Picture of Christopher A. Hopkins, CFA

Christopher A. Hopkins, CFA

High cash yields won’t last forever

For the first time since the turn of the millennium, investors are being paid to hold cash. Short-term bonds, CDs, money market funds, and high yield savings accounts are sporting interest rates north of 5%, the highest levels seen since 2000. Furthermore, with consumer price pressures moderating, cash and cash-like investments are providing a positive real return of about 2% after inflation while offering a high degree of safety. What’s not to like?

Don’t expect it to last forever. As inflation continues to approach the Federal Reserve’s 2% target, the central bank is seeking the opportunity to begin reducing interest rates, likely in 3 bites of ¼ point each by year end. Whether this year or next, falling interest rates will soon confront conservative investors with an additional downside risk factor they haven’t faced in over 20 years: reinvestment risk.

This term refers to the inevitable scenario that instruments like bonds, CDs, and even shares in money market funds with higher rates of return must eventually be reinvested in a lower yielding replacement during periods of declining interest rates. For example, it is relatively easy today to find certificates of deposit with interest rates of 5% or more maturing in 6 months. Reinvestment risk refers to the chance that rates will be lower, say 4.5%, when the CD comes due and the cash is reinvested. It is often overlooked or unrecognized by investors and is minimal when rates are rising but becomes particularly relevant at cyclical turning points. Such a cyclical pivot is likely nearing, with the Fed poised to begin easing monetary policy later this year.

Reinvestment risk is frequently underappreciated because it does not represent an overt financial loss, but what economists call opportunity cost, an inferior result due to missing out on a better alternative.

Bond investors are well acquainted with something called interest rate risk, especially since 2022. Rising interest rates in the economy cause market prices of bonds and bond funds to fall, a material if theoretically temporary paper loss that shows up on monthly account statements. Bonds took the biggest hit on record during the Fed’s 2022 rate hiking cycle in response to elevated inflation. The broadest index of investment grade bonds lost 13%, causing many bondholders to flee into cash.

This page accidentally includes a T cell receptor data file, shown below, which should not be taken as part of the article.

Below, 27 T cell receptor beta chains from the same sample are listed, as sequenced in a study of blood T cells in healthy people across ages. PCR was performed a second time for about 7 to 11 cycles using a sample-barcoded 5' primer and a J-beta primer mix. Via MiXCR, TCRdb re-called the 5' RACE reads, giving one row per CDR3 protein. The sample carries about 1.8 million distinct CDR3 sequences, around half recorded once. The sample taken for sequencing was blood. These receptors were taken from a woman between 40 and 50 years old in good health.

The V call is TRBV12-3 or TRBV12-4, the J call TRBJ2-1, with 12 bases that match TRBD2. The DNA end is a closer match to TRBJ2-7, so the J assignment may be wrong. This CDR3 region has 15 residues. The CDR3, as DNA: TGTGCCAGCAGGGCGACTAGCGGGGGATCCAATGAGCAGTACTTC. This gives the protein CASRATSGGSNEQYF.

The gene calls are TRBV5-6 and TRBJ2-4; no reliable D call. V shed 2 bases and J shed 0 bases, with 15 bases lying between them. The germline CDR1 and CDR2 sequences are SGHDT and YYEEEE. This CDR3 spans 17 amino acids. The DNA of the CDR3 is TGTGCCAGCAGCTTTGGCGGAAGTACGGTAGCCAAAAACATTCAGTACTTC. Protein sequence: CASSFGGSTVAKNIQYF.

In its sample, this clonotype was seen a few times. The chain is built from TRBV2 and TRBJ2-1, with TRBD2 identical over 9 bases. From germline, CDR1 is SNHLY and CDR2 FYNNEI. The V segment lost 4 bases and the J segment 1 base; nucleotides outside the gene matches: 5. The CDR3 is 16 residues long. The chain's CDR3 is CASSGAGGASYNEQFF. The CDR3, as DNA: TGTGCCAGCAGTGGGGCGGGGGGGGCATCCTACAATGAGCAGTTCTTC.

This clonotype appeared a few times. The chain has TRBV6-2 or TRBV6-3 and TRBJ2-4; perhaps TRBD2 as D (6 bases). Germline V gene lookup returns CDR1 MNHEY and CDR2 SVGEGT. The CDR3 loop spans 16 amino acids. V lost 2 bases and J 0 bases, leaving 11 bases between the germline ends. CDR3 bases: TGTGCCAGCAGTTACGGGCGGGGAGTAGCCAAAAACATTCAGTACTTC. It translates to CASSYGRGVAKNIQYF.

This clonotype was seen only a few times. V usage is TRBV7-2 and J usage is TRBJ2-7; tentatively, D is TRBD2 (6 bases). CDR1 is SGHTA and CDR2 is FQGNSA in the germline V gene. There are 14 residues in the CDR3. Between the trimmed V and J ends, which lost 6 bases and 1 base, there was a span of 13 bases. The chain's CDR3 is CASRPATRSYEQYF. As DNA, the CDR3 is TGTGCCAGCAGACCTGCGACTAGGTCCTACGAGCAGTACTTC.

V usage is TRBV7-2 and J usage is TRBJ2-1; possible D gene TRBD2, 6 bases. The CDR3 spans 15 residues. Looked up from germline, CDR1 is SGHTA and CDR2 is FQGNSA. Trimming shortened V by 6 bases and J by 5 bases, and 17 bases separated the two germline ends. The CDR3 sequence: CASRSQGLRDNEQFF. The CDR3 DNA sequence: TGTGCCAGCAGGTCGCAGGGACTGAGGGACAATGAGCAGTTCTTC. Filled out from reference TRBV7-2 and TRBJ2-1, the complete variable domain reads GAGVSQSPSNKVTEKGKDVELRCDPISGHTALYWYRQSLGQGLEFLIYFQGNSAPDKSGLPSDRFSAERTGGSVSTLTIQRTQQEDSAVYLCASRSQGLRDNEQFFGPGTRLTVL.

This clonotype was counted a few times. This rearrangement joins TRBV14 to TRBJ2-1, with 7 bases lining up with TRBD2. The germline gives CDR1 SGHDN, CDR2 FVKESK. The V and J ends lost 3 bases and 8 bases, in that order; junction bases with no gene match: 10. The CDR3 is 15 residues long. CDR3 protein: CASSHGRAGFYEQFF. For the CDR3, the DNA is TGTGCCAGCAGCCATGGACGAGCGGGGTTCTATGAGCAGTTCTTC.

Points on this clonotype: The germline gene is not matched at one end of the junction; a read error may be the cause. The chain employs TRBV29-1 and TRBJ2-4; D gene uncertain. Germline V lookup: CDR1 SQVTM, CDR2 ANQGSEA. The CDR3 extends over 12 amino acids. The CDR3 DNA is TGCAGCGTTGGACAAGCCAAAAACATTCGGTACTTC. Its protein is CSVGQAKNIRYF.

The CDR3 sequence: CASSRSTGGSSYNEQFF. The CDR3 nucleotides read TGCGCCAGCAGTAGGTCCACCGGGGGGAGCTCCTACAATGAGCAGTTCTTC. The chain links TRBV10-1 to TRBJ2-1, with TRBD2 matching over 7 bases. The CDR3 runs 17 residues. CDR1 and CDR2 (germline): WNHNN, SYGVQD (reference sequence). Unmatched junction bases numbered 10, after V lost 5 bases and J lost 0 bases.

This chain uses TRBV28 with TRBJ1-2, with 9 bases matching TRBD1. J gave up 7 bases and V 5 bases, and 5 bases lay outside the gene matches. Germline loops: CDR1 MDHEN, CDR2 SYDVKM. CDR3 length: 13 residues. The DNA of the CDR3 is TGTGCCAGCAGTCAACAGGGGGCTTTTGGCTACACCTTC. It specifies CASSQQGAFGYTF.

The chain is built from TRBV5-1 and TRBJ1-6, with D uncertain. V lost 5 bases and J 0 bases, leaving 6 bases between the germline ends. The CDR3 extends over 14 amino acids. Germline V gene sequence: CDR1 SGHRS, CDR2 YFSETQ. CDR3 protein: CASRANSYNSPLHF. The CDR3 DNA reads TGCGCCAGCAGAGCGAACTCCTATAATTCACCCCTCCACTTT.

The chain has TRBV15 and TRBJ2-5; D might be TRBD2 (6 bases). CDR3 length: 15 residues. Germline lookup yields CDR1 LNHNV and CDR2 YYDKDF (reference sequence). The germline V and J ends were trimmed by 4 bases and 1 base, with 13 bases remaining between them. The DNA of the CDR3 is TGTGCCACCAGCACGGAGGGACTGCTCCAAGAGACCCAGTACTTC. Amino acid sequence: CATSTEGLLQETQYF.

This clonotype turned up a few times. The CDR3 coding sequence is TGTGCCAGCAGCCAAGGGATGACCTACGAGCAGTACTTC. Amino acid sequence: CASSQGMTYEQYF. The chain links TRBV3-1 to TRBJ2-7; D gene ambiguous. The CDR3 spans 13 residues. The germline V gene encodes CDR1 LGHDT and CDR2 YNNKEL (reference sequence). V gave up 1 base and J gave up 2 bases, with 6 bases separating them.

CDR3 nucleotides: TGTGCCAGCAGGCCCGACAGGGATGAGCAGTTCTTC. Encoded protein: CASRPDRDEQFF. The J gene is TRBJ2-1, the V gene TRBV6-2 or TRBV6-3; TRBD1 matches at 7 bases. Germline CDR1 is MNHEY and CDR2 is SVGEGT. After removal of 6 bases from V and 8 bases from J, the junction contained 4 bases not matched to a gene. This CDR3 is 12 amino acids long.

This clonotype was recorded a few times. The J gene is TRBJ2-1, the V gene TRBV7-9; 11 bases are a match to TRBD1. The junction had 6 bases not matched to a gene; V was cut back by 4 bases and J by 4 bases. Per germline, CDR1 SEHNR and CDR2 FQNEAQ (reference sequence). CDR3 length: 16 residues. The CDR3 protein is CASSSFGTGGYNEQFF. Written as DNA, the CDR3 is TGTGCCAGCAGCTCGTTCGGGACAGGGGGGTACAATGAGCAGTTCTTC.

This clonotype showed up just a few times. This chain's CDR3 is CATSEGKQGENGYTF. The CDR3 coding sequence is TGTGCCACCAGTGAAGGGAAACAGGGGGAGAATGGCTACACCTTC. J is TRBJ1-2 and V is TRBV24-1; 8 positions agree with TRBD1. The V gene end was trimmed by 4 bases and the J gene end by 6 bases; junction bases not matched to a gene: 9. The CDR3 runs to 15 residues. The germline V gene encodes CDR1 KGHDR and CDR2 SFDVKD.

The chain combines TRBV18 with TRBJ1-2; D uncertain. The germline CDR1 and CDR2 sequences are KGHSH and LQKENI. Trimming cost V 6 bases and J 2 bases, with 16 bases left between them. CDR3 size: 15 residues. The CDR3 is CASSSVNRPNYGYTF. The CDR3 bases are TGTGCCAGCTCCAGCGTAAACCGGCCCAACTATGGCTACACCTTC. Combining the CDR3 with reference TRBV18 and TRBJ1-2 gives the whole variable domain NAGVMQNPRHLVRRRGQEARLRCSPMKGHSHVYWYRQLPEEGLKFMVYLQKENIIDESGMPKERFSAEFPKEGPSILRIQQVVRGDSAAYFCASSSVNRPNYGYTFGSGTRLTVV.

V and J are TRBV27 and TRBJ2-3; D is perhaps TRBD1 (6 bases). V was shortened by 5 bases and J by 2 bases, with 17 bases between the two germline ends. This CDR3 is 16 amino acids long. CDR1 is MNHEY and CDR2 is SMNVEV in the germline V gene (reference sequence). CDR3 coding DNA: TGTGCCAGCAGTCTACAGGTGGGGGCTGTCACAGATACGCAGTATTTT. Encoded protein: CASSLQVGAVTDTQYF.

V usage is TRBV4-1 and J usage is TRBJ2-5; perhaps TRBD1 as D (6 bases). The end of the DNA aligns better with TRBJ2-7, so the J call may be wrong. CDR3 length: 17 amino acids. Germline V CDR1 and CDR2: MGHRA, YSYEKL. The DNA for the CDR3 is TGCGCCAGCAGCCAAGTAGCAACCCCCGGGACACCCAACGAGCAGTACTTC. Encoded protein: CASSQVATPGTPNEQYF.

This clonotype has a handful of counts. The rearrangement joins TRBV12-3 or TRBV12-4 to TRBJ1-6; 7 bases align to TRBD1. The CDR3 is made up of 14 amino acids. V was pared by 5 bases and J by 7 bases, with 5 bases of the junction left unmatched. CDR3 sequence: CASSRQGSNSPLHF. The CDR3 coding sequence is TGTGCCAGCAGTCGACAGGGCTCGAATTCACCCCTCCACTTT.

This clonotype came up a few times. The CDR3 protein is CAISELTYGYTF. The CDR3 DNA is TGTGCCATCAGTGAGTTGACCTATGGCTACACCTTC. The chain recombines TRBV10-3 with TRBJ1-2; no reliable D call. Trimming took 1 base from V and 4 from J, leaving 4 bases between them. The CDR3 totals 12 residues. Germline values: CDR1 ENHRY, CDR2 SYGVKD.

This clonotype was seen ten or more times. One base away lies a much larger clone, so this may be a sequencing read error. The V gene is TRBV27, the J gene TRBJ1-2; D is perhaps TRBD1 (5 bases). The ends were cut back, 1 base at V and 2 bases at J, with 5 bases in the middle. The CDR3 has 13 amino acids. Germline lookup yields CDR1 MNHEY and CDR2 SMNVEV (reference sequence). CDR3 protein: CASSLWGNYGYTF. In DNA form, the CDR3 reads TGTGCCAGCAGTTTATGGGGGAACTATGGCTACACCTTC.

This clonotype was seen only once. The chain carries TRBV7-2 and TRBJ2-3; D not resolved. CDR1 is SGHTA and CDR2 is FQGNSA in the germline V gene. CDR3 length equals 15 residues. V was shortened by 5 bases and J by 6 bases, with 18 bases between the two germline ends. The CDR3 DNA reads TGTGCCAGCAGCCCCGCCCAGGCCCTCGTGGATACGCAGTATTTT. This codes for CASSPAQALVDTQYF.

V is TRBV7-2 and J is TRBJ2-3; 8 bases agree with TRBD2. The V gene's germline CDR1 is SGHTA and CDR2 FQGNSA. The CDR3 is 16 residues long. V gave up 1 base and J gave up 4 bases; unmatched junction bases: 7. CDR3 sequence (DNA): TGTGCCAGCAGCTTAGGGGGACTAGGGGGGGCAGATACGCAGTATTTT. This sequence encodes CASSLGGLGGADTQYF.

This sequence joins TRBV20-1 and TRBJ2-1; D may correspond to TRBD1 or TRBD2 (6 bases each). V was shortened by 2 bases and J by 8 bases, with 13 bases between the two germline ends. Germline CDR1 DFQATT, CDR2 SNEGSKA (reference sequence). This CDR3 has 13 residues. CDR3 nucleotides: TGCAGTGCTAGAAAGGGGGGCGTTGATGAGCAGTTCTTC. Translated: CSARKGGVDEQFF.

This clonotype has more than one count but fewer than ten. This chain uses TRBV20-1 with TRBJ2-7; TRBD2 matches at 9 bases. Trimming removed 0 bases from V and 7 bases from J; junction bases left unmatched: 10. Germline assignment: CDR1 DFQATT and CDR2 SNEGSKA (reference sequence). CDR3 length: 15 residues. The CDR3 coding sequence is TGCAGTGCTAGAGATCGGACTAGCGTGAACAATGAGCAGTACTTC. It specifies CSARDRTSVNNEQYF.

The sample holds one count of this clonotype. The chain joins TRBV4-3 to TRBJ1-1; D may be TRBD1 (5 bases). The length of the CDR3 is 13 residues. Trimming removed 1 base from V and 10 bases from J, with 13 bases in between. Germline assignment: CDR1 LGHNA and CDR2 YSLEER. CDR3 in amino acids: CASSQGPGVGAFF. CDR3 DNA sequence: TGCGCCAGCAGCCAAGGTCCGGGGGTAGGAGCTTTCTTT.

Interest rate risk bites when rates are rising. On the other hand, reinvestment risk manifests as rates are declining, and while it does not show up as a direct loss inside a 401(k), it can erode long term returns.

The risk of reinvesting at less favorable rates is especially prevalent when short rates are higher than longer rates. This is referred to as an inverted yield curve, where 10-year bonds pay less than 6-month bonds, and it is not usual. It has often served as a warning of impending recession, although after nearly 2 years, the current inversion is looking like a false alarm. Still, higher short-term rates encouraged investors to crowd into safe and attractive CDs and money markets to await a more normal climate.

The last time rates were this high was in 2000, a period that presents a classic example of reinvestment risk. In the wake of the dot com crash, an inverted yield curve offered investors a higher immediate return for shorter maturities, analogous to if less pronounced than the present environment. On July 1, 2000, the 10-year US Treasury bond had a yield of 5.9%, compared with 6.1% for a much shorter 1-year Treasury. Then as now, the higher rate on the shorter maturity was tempting, but resisting that temptation would ultimately pay big dividends. One year hence, investors in the 1-year issue faced a measly 3.3% rate when they reinvested in a new 2001 bond, and then an even slimmer 1.8% in 2002. At the end of 10 years, the series of 10 1-year reinvestments yielded an annualized 3.0%, roughly half the return for those who bought and held the 10-year bond and captured the original 5.9% per year throughout the ensuing decade.

Total assets in liquid cash investments in short-term bonds, CDs, and money market funds are at record levels as yields have been attractive. But the salad days of high cash rates may be coming to an end. Bankrate reports that CD rates peaked in late December and have begun to come down, with money market funds likely to follow. Cash and CD yields are closely tied to expectations regarding the Fed Funds rate, the policy rate controlled by the Federal Reserve. Markets are already anticipating Fed cuts and are starting to price them into cash rates. If the path ahead is lower, this is the time to adjust portfolios in anticipation.

Investors should consider adding additional duration to their cash and fixed income holdings. That is, holding more bonds or bond funds with somewhat longer maturities and staggering or “laddering” fixed income over the short to intermediate term (out to 10 years or so). CD investors should also consider laddering into longer maturities. As monetary policy normalizes, short-term interest rates are likely to decline faster than longer rates, gradually restoring the normal positive slope of the yield curve, exposing investors to greater reinvestment risk but offering opportunity in longer maturities.

It has been said that cash is king, certainly true of late, but locking in today’s relatively high rates for longer is a move worth considering before the train leaves the station.

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